High blood pressure, or hypertension, is a condition that affects as many as one in three people in the UK. Of these, a significant number (18% of men and 13% of women) are not receiving the medication they need. A reason for this could be that they are unaware they have high blood pressure. This is fairly common because high blood pressure often does not present any recognisable symptoms. An individual only becomes aware that they have the condition when it causes another health problem or if they have their blood pressure monitored regularly by their doctor.
It is very rare for someone to experience symptoms of hypertension, but they can occur if a person's blood pressure is extremely high. It can affect both sexes in an equal manner, thus there is not considered to be any noticeable difference in occurrence between high blood pressure symptoms in men and high blood pressure symptoms in women.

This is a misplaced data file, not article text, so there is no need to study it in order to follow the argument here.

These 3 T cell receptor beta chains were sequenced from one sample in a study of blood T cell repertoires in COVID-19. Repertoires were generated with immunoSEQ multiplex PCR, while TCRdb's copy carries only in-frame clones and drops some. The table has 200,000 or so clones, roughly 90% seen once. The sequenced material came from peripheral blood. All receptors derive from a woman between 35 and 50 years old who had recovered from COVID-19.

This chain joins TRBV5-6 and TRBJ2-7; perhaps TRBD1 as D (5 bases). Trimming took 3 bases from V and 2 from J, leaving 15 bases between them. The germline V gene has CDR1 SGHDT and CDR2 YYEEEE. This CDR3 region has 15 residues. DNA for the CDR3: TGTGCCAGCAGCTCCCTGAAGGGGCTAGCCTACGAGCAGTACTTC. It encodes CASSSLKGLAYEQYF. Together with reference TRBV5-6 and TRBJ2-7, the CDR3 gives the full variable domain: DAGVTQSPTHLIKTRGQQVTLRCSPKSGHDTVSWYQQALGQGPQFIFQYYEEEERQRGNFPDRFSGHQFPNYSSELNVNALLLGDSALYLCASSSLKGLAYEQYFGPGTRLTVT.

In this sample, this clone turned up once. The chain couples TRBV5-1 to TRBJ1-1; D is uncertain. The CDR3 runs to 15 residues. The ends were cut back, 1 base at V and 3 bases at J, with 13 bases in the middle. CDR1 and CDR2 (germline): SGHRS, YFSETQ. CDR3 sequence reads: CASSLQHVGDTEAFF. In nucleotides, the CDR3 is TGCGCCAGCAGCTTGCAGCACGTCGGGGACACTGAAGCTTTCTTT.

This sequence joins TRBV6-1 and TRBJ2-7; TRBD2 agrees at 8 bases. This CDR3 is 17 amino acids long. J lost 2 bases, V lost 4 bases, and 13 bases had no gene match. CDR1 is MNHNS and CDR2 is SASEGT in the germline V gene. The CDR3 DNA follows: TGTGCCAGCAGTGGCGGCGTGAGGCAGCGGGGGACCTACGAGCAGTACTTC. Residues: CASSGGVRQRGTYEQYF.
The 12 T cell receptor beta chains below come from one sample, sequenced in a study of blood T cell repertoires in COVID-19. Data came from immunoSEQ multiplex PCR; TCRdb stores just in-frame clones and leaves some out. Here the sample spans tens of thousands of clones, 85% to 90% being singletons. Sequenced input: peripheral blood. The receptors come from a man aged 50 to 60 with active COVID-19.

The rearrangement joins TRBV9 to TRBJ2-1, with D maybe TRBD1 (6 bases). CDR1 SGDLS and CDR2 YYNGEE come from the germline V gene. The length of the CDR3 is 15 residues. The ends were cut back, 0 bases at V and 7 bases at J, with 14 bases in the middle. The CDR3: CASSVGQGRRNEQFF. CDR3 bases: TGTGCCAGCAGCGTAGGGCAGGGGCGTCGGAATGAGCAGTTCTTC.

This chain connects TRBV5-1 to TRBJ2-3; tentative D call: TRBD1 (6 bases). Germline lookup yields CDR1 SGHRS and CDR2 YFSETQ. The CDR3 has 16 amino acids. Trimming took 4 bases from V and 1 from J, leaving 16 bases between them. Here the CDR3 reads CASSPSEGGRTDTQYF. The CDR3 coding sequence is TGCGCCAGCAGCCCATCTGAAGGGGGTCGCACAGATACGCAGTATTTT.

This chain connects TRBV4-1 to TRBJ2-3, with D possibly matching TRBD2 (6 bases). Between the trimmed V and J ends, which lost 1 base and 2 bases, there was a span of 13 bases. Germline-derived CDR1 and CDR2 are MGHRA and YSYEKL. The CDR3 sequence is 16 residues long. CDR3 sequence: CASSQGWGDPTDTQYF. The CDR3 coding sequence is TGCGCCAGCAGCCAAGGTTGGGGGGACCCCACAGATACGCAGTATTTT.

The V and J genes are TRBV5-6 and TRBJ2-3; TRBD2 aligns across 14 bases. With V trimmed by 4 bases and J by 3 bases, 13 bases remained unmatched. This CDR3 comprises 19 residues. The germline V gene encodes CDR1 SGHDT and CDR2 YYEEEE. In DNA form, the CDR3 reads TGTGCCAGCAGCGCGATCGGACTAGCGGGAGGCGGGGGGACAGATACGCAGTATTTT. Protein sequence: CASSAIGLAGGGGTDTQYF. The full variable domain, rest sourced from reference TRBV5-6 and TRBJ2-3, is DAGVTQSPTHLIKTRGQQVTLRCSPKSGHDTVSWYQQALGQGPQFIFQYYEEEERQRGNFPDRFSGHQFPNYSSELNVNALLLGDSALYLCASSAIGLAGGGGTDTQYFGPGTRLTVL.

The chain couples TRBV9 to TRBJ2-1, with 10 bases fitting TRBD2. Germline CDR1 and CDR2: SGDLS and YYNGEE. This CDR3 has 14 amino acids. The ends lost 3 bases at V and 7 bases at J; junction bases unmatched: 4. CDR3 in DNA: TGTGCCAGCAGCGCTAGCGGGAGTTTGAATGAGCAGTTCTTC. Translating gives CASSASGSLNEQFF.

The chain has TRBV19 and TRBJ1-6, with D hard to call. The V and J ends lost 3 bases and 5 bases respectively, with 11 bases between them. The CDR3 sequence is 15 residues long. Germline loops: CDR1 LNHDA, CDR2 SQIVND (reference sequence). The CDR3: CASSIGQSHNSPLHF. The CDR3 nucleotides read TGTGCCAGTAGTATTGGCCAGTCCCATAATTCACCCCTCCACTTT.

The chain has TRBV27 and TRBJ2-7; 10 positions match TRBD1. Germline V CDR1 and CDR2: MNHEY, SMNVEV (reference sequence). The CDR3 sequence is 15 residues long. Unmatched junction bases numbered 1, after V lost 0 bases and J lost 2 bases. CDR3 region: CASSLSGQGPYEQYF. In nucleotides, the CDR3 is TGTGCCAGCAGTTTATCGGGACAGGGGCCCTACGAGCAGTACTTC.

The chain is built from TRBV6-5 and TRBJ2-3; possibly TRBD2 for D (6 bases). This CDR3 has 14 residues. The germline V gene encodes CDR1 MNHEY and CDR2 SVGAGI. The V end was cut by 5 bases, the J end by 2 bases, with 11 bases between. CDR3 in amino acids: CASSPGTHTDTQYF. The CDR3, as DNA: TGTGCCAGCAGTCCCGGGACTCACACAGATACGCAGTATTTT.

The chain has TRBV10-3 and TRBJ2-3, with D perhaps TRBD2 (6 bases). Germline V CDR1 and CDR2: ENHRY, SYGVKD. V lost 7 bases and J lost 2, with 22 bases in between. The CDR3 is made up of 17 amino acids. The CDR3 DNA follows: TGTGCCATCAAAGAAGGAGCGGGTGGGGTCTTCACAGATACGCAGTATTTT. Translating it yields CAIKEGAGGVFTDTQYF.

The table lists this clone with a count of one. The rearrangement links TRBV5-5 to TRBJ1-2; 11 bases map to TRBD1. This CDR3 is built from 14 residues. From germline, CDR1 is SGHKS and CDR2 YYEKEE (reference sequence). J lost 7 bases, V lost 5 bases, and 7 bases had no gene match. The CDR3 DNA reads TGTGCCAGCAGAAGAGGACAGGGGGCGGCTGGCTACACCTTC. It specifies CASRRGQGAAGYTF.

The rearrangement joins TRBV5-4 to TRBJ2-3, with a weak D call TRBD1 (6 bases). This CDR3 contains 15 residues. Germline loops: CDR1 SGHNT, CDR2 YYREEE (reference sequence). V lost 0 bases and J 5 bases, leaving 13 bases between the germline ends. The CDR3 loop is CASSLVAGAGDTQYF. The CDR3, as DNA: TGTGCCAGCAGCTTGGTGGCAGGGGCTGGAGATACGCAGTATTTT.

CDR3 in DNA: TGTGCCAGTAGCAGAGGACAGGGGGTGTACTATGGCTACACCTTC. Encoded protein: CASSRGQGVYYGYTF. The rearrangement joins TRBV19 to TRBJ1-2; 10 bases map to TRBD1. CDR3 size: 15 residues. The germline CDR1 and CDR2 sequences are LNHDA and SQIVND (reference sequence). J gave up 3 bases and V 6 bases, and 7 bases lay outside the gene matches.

Malignant hypertension is very rare, but it can occur if high blood pressure is not treated. This hypertensive emergency can lead to organ damage and requires immediate medical treatment. Serious health complications can arise as a result of malignant hypertension, including heart attack, stroke, heart failure, pulmonary oedema, encephalopathy and aneurysm.
If high blood pressure is left untreated, it can lead to other serious health problems such as heart disease, stroke, aneurysms and blood clots. Pregnant women, even if they are otherwise healthy, are at risk of developing high blood pressure. This is known as pregnancy-induced hypertension, and is particularly dangerous as it can cause pre-eclampsia.
There is only one way to know for sure whether you have hypertension or not, and that is to have your blood pressure monitored regularly. It is advisable to have this done by your doctor, but it is also possible to buy blood pressure monitors intended for home use. Home-based blood pressure monitors can help limit the risk of results being affected by "white coat syndrome", which means that your blood pressure rises due to the stress of the clinical environment, thus distorting the results. Experts advise that individuals should have their blood pressure checked at least once every five years.